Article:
THE WORD: Noel Gallagher

Once upon a time on MTV a virtually pre-pubescent (and certainly pre-crack) Pete Doherty was asked to describe Oasis: “I subscribe to the Umberto Eco view that Liam’s a town crier and Noel’s a poet…” came the response. Lyrically, Noel Gallagher was never going to be bestowed the title of the Bard of Burnage, yet stick a microphone in his face and magic happens. In an age over styled sanitised pop stars it has become something of a rite of passage to take a verbal bashing from The Chief. In recent times Noel’s opinion may have lost some of its cultural cachet, but in his heyday he combined the wit and wisdom of Brian Clough with the withering put downs of Stephen Patrick Morrissey. Here’s a selection of his best quotes…

On himself
“I do all the work so it’s only right that I should get the most money. Plus I am the most handsome.”

“Didn’t go into rehab like all me mates did – fucking lightweights.”

“What, you asking me if I’m happy? Listen, I’ve got eighty seven million pounds in the bank. I’ve got a Rolls Royce. I’ve got three stalkers. I’m about to go on the board at Manchester City F.C. I’m part of the greatest band in the world. Am I happy with that? No, I’m not! I want more!”

“Oasis was a cross between The Wolf of Wall Street and Saving Private Ryan – it was all about the struggle and the chaos. My first solo album was like Titanic – it was a love story – and this part of my career is like a really cool TV series, like Breaking Bad. Yeah?”

On Drugs
“If there were gold medals for taking drugs for England, then I’d have won a shitload! I did enjoy it but it kind of got to the point where I’d done them all and that was it, there was none left and I just thought ‘Can’t be arsed anymore.’”

“Drugs is like getting up and having a cup of tea in the morning.”

On Class
“Yeah, I got stuck into drugs. Well that’s the difference between the working class and the middle classes. The middle classes experiment with drugs whilst the working class get stuck in.”

“I worked on building sites and that fundamentally makes my soul a lot purer than theirs.”

“What’s interesting is all the working class bands said yes straight off the bat, no fucking inkling of when it was. The middle class bands said yes and wriggled out of it. I dunno what that means, but it must mean something” (Booking bands for Teenage Cancer Trust gigs)

“The working classes have not got a voice any more. There doesn’t seem to be a noise coming from the council estates, you know what I mean?”

The Royals
I wouldn’t wish the Royal Family dead, just seriously maimed. I’d take a couple of legs off.”

On Liam
“He’s rude, arrogant, intimidating and lazy. He’s the angriest man you’ll ever meet. He’s like a man with a fork in a world of soup.”

“I read these interviews with him and I don’t know who the guy is who’s in these interviews, he seems really cool, because the guy I’ve been in a band with for the last 18 years is a fucking knobhead.”

“I love Our Kid, just not as much as I love Pot Noodles.”

On other artists
“I feel sorry for Keane. No matter how hard they try, they’ll always be squares. Even if one of them started injecting heroin into onto his cock people would go, ‘Yeah but your dad was a vicar, good night’.”

“Chris Martin looks like a geography teacher. What’s all that with writing messages about Free Trade? If he wants to write things down I’ll give him a pen and a pad of paper. Bunch of students.”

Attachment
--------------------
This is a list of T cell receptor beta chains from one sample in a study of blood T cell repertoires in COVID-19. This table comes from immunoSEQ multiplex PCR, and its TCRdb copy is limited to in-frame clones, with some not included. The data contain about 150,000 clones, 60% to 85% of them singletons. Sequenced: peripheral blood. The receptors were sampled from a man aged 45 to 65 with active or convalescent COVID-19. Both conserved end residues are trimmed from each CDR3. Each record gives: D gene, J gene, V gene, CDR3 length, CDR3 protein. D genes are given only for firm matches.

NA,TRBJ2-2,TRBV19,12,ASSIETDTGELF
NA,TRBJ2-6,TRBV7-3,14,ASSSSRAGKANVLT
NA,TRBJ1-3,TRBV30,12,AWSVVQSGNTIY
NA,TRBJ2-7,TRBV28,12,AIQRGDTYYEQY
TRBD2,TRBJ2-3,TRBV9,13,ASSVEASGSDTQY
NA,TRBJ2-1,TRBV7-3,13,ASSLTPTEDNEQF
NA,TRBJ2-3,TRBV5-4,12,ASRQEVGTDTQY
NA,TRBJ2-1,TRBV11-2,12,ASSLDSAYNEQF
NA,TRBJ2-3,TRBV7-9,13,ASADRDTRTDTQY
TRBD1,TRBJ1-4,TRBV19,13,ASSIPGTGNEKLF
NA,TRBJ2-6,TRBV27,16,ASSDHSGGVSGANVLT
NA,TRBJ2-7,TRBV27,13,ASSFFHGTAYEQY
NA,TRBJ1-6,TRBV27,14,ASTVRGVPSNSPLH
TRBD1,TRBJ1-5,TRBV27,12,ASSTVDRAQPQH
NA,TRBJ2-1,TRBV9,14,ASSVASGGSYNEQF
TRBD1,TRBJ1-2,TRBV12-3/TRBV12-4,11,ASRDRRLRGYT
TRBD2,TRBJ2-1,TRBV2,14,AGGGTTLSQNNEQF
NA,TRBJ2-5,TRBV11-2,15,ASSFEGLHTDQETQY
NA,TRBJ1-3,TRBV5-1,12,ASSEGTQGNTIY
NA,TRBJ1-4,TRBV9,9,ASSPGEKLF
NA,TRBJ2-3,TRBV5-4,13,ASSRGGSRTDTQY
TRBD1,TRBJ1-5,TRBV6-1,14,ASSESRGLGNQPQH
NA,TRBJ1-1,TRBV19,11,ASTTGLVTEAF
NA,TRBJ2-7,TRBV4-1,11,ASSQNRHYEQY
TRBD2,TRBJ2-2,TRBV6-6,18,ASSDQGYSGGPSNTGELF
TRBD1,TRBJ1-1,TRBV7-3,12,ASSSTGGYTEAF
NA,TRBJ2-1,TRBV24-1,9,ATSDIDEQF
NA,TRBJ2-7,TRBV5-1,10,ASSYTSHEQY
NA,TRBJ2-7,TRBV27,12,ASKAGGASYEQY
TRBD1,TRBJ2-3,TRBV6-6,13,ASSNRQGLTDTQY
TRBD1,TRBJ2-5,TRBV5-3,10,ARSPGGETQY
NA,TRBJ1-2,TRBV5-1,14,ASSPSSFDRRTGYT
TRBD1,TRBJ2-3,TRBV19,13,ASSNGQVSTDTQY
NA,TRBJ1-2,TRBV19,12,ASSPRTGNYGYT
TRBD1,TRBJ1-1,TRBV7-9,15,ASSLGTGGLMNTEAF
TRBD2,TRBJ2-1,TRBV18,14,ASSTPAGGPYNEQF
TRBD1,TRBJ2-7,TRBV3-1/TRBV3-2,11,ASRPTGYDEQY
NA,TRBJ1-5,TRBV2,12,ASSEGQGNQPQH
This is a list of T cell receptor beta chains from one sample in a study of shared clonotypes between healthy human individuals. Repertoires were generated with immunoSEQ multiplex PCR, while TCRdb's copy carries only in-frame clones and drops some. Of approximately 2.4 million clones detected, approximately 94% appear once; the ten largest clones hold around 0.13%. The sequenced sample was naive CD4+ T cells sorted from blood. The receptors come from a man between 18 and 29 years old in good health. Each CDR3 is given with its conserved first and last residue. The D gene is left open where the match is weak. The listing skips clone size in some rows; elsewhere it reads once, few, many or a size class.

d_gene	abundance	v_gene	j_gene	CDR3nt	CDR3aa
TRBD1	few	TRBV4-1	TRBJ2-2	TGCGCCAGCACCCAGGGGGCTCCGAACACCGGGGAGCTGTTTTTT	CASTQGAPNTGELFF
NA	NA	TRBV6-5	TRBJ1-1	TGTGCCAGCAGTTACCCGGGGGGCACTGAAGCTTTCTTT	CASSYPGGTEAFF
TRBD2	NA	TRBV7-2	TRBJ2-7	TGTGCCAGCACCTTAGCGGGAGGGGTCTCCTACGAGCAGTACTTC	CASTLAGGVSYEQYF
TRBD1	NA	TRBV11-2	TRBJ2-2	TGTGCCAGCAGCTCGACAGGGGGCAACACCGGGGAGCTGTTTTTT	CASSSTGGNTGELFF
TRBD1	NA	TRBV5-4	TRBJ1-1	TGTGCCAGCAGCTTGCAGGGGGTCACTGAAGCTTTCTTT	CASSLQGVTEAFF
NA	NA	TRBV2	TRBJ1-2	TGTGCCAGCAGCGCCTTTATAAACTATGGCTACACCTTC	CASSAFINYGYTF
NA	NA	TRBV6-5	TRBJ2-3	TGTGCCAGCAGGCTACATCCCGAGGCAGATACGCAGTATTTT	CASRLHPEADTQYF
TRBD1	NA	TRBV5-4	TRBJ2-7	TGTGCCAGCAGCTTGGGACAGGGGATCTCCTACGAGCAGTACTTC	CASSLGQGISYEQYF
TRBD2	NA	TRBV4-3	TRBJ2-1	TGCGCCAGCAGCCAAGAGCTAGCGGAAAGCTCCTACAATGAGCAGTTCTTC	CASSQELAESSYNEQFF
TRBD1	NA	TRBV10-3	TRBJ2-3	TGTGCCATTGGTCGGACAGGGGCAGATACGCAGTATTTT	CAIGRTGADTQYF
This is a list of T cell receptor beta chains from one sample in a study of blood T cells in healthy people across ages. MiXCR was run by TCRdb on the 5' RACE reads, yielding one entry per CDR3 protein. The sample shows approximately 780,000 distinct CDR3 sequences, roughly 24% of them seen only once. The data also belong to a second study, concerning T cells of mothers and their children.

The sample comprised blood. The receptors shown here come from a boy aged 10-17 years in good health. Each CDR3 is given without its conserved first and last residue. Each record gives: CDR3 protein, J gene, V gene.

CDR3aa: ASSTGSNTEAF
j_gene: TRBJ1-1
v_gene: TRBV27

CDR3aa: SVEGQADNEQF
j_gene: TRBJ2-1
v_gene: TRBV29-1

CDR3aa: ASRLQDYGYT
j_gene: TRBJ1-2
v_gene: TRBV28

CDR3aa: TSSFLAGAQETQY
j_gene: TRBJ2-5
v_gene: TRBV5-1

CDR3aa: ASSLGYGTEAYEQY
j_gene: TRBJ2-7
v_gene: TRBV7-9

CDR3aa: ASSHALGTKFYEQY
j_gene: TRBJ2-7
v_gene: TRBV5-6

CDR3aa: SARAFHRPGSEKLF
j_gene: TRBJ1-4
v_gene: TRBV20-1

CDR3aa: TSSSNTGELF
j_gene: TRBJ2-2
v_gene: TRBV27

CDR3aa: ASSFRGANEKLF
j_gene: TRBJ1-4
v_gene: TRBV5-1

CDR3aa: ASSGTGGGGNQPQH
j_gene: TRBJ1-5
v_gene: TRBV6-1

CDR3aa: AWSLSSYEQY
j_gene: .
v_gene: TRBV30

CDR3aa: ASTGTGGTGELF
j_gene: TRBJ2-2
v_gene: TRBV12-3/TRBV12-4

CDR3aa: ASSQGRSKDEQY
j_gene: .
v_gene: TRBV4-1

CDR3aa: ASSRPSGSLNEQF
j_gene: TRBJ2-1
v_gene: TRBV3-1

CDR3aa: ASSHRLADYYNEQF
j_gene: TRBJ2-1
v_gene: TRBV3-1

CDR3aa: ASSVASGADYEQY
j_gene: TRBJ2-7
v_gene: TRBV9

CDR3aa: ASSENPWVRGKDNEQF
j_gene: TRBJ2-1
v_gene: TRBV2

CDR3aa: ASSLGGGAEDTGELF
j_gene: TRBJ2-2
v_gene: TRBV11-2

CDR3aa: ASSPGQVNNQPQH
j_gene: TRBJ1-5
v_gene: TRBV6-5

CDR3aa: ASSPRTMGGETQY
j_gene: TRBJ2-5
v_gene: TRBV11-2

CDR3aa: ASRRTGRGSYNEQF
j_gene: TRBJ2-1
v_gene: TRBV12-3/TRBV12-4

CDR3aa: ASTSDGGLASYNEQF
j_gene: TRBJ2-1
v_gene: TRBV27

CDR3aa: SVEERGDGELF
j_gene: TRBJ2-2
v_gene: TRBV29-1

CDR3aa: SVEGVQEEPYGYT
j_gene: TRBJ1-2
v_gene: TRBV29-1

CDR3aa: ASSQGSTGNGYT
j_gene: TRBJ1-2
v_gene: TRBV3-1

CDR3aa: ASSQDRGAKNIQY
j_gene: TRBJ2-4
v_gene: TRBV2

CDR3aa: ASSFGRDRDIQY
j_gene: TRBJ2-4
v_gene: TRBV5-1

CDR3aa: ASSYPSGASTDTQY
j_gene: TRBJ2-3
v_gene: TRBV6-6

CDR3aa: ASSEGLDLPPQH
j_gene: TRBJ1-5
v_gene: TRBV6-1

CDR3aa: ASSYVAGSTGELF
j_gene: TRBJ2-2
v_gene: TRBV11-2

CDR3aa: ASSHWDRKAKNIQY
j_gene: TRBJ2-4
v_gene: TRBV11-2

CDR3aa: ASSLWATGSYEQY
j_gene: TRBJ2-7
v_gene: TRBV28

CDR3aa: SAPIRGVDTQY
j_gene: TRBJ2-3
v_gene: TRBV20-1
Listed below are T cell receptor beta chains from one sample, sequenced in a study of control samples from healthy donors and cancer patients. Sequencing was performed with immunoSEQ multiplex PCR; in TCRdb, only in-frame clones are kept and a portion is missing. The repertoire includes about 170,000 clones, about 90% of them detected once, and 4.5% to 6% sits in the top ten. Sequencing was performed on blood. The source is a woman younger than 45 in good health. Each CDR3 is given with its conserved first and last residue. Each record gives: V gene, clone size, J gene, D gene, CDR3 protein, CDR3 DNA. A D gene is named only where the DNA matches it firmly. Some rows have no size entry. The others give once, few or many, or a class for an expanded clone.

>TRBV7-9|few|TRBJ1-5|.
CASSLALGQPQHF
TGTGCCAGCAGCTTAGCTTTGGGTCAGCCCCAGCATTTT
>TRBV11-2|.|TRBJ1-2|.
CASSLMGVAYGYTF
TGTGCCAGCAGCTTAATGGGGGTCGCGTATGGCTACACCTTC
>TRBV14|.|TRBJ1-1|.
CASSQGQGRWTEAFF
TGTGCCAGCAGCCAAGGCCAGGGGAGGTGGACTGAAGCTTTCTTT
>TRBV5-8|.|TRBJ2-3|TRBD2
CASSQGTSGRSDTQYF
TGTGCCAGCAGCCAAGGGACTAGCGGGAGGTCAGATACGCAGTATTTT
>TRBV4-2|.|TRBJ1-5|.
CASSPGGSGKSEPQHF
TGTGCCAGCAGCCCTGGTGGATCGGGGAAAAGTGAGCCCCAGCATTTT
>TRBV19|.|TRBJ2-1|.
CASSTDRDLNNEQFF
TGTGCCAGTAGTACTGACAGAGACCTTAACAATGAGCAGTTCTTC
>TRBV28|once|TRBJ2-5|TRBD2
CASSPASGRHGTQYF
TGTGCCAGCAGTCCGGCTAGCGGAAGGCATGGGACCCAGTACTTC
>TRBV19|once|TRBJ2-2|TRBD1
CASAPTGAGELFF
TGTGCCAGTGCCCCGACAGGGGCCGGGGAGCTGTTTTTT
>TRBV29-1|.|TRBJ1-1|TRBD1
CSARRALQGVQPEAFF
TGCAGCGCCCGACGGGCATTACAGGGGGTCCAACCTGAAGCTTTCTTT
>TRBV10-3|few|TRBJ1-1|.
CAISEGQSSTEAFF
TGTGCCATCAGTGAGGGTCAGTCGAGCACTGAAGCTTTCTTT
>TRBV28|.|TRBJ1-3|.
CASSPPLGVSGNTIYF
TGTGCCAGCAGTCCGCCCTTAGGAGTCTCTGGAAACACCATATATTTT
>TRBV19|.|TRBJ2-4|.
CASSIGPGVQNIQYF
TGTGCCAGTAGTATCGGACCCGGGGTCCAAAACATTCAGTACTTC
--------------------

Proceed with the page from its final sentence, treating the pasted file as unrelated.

“Phil Collins knows he can’t say anything about me because I’m the fucking bollocks and that’s the thing that does his head in. And the fact that he’s bald.”

“Do you ever look at the sky and think, ‘I’m glad I’m alive?’ After I heard Sum 41, I thought, I’m actually alive to hear the shittiest band of all time. Which is quite something when you think about it.”

 On Politics
“I don’t have a crystal ball. I didn’t see he was going to turn into a cunt. I was 30, off me head on drugs, and everyone telling me we were the greatest band since who knows. Then the Prime Minister invites you round for a glass of wine. It all becomes part of the high.”

“I’m not sure about this Live8 thing. Correct me if I am wrong, but are they hoping that one of these guys from the G8 is on a quick 15-minute break at Gleneagles and sees Annie Lennox singing ‘Sweet Dreams’ and thinks, ‘F**k me, she might have a point there, you know.’ It’s not going to f**king happen, is it?”

“Politics is like football for me. Labour is my team and even if you don’t like a striker you don’t give up supporting the whole team… Labour is the lesser of two evils. What else should we have? Anarchy? Someone has to be responsible.”

On Books
“People who write and read and review books are fucking putting themselves a tiny little bit above the rest of us who fucking make records and write pathetic little songs for a living… I don’t get it. Book sellers, book readers, book writers, book owners – fuck all of them.”

On Madonna
“Six hours! In a gym! You sleep for 8, right – so that’s 14 gone already. What do you do with your one hour off? Do you want to get so supple that you can eventually stick your own head up your arse?”

On Americans
“Americans are crazy. They have this fascination with throwing their shoes on stage. I’ve been to a lot of shows in me life, some good and some bad. But I was never moved to take off me shoes and throw it at the lead singer.”

On lyrics
“I write the first line and the end word, ‘Supersonic’; it’s like, ‘Well, what rhymes with that?’ And you start off with ‘A’ and you go, Atomic. Bionic. Then you go… Gin & Tonic. ‘Alright, that’ll do.’ It’s no big deal. You just write it down, and people go ‘Wow! Feeling Supersonic… Give me Gin and Tonic. Wow!’ Basically, ‘cos it rhymes.”

Chris Harvey